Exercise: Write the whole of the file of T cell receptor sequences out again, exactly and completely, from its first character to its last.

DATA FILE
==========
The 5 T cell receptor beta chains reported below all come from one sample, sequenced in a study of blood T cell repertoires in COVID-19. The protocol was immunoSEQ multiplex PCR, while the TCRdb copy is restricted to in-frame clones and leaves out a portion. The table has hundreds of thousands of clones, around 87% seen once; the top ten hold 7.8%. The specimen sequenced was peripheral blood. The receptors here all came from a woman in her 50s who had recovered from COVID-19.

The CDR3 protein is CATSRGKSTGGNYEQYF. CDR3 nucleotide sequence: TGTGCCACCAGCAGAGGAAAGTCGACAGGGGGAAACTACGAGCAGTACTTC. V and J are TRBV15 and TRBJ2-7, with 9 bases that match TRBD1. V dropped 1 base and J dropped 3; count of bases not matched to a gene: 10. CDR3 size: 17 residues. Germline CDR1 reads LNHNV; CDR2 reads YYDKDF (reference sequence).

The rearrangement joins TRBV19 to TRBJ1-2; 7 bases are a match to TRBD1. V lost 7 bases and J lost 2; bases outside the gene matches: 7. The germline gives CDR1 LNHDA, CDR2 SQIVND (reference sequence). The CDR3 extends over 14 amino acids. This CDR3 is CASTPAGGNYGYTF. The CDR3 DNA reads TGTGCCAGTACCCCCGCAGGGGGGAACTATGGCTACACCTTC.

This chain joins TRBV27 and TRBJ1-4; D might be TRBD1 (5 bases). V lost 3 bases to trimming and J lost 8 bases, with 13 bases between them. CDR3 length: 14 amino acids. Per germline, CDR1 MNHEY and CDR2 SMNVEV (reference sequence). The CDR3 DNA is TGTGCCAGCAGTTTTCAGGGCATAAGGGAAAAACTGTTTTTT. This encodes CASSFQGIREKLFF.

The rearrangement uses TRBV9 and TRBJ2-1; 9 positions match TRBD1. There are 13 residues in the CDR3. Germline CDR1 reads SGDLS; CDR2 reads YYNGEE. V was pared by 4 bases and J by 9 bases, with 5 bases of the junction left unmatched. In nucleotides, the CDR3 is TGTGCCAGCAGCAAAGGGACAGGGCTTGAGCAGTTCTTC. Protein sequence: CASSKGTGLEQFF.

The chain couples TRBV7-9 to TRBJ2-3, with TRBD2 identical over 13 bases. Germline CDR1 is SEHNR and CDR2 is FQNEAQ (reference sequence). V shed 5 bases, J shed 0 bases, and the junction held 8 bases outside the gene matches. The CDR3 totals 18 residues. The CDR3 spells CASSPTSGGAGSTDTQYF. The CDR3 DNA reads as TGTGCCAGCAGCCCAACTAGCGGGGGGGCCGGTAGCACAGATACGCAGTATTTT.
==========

The 5 T cell receptor beta chains reported below all come from one sample, sequenced in a study of blood T cell repertoires in COVID-19. The protocol was immunoSEQ multiplex PCR, while the TCRdb copy is restricted to in-frame clones and leaves out a portion. The table has hundreds of thousands of clones, around 87% seen once; the top ten hold 7.8%. The specimen sequenced was peripheral blood. The receptors here all came from a woman in her 50s who had recovered from COVID-19.

The CDR3 protein is CATSRGKSTGGNYEQYF. CDR3 nucleotide sequence: TGTGCCACCAGCAGAGGAAAGTCGACAGGGGGAAACTACGAGCAGTACTTC. V and J are TRBV15 and TRBJ2-7, with 9 bases that match TRBD1. V dropped 1 base and J dropped 3; count of bases not matched to a gene: 10. CDR3 size: 17 residues. Germline CDR1 reads LNHNV; CDR2 reads YYDKDF (reference sequence).

The rearrangement joins TRBV19 to TRBJ1-2; 7 bases are a match to TRBD1. V lost 7 bases and J lost 2; bases outside the gene matches: 7. The germline gives CDR1 LNHDA, CDR2 SQIVND (reference sequence). The CDR3 extends over 14 amino acids. This CDR3 is CASTPAGGNYGYTF. The CDR3 DNA reads TGTGCCAGTACCCCCGCAGGGGGGAACTATGGCTACACCTTC.

This chain joins TRBV27 and TRBJ1-4; D might be TRBD1 (5 bases). V lost 3 bases to trimming and J lost 8 bases, with 13 bases between them. CDR3 length: 14 amino acids. Per germline, CDR1 MNHEY and CDR2 SMNVEV (reference sequence). The CDR3 DNA is TGTGCCAGCAGTTTTCAGGGCATAAGGGAAAAACTGTTTTTT. This encodes CASSFQGIREKLFF.

The rearrangement uses TRBV9 and TRBJ2-1; 9 positions match TRBD1. There are 13 residues in the CDR3. Germline CDR1 reads SGDLS; CDR2 reads YYNGEE. V was pared by 4 bases and J by 9 bases, with 5 bases of the junction left unmatched. In nucleotides, the CDR3 is TGTGCCAGCAGCAAAGGGACAGGGCTTGAGCAGTTCTTC. Protein sequence: CASSKGTGLEQFF.

The chain couples TRBV7-9 to TRBJ2-3, with TRBD2 identical over 13 bases. Germline CDR1 is SEHNR and CDR2 is FQNEAQ (reference sequence). V shed 5 bases, J shed 0 bases, and the junction held 8 bases outside the gene matches. The CDR3 totals 18 residues. The CDR3 spells CASSPTSGGAGSTDTQYF. The CDR3 DNA reads as TGTGCCAGCAGCCCAACTAGCGGGGGGGCCGGTAGCACAGATACGCAGTATTTT.